Successfully reported this slideshow.
We use your LinkedIn profile and activity data to personalize ads and to show you more relevant ads. You can change your ad preferences anytime.

Zenoss: Buildout


Published on

Deploying Zenoss with Buildout.

Published in: Technology, Self Improvement
  • Be the first to comment

Zenoss: Buildout

  1. 1. Zenoss: Buildout Alex Clark <> Plone Consultant, Author, Core Developer Presented to BACON-PIG @ Zenoss HQ in Annapolis MD June 24 2009 & Presented to ZPUGDC @ Radio Free Asia in Washington DC July 6, 2009
  2. 2. What is buildout? A system to create complex, repeatable environments via Windows ini style syntax Simplest buildout [buildout] parts= “Pluggable” with recipes, search PyPI (http:// for ‘recipe’
  3. 3. Why are you doing this? Ability to easily deploy Zenoss via buildout: % svn co zen % cd zen; python; bin/buildout Custom deployments featuring Zenoss + Plone. Better understanding of your environment. I like fiddling with buildout.
  4. 4. Aha, so you are insane then? No. Well, maybe, but there are other good reasons: Buildout has become the de facto standard in the Plone world for deploying repeatable apps, and I’d like to see its popularity spread. I’d also like to see some of Plone’s generally useful recipes be adopted by other open source projects. But buildout sucks! I.e. It is not as good as RPM, dpkg, etc. IMO, Buildout is NOT an alternative to packaging systems like rpm, dpkg, etc. but rather a complement to them. IOW, my general approach is to use system packages when I can easily use them, and to use buildout in cases where I need more control, repeatability, configuration management, etc.
  5. 5. System packages vs. buildouts System Packages Some things (e.g. libjpeg) may be better left to the OS (and whatever package management system it uses) Buildout Some things may be better suited for buildout (particular when it is hard to get packages for the latest code, e.g. rrdtool)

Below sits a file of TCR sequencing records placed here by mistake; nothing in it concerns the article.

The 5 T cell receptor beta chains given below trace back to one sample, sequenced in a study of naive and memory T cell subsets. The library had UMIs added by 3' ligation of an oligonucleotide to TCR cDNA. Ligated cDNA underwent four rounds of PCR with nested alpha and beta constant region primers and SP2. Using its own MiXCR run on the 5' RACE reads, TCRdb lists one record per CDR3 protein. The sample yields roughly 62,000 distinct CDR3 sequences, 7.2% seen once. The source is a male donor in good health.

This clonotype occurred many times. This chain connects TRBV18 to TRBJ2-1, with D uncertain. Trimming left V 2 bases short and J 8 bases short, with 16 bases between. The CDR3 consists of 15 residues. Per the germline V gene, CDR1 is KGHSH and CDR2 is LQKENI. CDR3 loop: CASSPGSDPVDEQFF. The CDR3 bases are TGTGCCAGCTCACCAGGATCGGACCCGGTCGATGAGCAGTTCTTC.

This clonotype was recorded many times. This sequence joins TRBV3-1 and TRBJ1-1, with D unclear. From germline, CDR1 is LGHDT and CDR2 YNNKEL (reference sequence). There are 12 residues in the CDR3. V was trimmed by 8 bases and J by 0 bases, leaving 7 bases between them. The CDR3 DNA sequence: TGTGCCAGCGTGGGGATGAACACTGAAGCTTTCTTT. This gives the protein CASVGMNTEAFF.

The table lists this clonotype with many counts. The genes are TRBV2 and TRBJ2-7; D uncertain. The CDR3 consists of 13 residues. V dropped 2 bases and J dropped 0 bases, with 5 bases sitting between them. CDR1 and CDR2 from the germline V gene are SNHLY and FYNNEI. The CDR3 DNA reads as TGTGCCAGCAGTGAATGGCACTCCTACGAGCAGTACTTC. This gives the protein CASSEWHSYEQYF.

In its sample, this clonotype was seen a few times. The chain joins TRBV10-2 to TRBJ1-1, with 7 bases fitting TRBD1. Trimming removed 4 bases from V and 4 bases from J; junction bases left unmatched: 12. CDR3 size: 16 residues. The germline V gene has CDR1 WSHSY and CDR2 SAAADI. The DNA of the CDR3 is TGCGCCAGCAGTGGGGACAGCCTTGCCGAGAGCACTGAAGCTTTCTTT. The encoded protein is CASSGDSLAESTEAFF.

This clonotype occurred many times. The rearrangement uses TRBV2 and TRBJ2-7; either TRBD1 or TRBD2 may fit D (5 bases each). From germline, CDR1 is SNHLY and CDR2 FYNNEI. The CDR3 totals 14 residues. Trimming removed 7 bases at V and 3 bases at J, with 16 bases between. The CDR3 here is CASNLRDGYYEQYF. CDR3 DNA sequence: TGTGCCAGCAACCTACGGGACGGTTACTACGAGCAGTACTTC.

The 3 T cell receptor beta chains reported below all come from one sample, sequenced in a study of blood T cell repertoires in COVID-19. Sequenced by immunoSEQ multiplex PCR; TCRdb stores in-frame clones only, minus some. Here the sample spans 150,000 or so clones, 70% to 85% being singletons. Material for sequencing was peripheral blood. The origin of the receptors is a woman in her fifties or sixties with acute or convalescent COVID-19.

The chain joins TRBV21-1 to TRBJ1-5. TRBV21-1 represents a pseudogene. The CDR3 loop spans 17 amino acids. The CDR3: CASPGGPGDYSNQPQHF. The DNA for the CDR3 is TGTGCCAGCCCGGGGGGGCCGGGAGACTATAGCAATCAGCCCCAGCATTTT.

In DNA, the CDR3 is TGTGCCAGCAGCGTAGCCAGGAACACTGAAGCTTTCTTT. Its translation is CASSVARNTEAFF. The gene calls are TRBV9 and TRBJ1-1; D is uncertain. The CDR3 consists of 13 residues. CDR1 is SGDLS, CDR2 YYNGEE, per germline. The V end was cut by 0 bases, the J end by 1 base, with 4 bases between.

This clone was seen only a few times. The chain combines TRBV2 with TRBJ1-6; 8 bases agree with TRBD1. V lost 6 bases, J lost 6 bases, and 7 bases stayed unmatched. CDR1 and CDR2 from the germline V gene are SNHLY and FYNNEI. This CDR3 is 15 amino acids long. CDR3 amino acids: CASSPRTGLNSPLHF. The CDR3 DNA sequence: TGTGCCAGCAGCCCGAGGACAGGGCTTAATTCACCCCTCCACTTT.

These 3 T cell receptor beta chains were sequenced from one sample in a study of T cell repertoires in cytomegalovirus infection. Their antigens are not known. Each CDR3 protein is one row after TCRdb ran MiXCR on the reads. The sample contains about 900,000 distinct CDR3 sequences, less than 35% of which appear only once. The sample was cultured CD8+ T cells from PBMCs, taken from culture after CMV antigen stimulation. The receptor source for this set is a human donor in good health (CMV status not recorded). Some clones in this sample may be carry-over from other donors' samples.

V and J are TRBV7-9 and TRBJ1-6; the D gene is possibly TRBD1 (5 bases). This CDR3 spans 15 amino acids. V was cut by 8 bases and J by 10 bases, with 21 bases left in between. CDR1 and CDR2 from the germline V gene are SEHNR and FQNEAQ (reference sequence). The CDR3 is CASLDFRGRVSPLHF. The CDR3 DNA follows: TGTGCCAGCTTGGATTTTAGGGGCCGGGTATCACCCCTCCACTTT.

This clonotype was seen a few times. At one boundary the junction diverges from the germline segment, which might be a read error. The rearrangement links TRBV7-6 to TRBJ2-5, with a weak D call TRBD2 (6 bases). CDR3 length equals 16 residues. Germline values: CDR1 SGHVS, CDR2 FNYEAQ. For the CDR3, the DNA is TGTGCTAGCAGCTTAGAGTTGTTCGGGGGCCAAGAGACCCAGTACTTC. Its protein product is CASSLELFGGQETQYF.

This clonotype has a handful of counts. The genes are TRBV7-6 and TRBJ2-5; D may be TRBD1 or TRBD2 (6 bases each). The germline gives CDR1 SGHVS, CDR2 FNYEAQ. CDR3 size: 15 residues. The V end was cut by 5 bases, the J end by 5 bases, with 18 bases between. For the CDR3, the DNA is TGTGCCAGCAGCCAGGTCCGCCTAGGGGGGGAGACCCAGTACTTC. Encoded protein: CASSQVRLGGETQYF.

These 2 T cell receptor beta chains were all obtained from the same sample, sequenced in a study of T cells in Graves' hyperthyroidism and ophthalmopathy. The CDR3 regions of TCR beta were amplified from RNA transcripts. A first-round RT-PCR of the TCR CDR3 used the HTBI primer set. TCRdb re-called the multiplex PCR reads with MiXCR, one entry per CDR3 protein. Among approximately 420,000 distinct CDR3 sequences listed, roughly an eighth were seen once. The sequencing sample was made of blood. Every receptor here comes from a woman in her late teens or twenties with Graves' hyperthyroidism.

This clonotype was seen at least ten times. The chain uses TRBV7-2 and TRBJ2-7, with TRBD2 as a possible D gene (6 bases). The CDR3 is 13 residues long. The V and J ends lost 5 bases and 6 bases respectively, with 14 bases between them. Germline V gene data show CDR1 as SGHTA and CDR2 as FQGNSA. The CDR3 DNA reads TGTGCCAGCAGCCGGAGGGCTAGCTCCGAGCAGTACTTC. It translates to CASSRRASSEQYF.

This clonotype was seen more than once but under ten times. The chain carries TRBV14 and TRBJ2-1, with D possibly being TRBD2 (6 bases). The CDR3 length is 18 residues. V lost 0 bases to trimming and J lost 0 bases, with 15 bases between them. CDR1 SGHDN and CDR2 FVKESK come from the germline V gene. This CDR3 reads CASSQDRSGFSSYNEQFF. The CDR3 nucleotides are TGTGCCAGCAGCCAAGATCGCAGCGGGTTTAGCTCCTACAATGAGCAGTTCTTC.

6. 6. OK, Tell me about the buildout then Mostly uses cmmi and command recipes. These recipes download packages, extract them, cd to the package dir then do: ./configure; make; make install. There are currently two competing recipes that perform the same function with subtle differences, they are: zc.recipe.cmmi Allows you to set environment variables, e.g. CFLAGS, PKG_CONFIG, etc Allows you to pass extra options to ./configure with ‘extra_options’ (e.g. extra_options=--with-expat=${expat:location}) hexagonit.recipe.cmmi Allows you to do a post mortem via ‘keep_compile_dir = true’ option Allows you to pass extra options to ./configure with ‘configure-options’ (e.g. --configure_options=--with-expat=${expat:location}) Depending on your needs, one, or the other, or both or either may be required.
  7. 7. So, what else does the buildout do? Satisfies Zenoss dependencies: Zope2 Uses plone.recipe.zope2install to download and install the Zope 2 tarball. MySQL Uses zc.recipe.cmmi recipe to build the package. Uses zc.recipe.egg to configure environment variables. rrdtool Uses zc.recipe.cmmi/hexagonit.recipe.cmmi recipes to build the package and it dependencies: cairo/pango, glib/gtk, gettext, fontconfig, etc. Zenoss Zope 2 Products Uses subversion svn:externals property to pull down Zenoss 2.3.x.
  8. 8. Enough. Show me the buildout already! Glad you asked, please see the commented buildout at: trunk
  9. 9. The End! Thank you for reading. Questions/Comments/Concerns/WantToHelp? Please e-mail: For your Plone consulting & hosting needs, please visit my website: For the latest on my (Plone and other related) activities, please follow me on Twitter: http://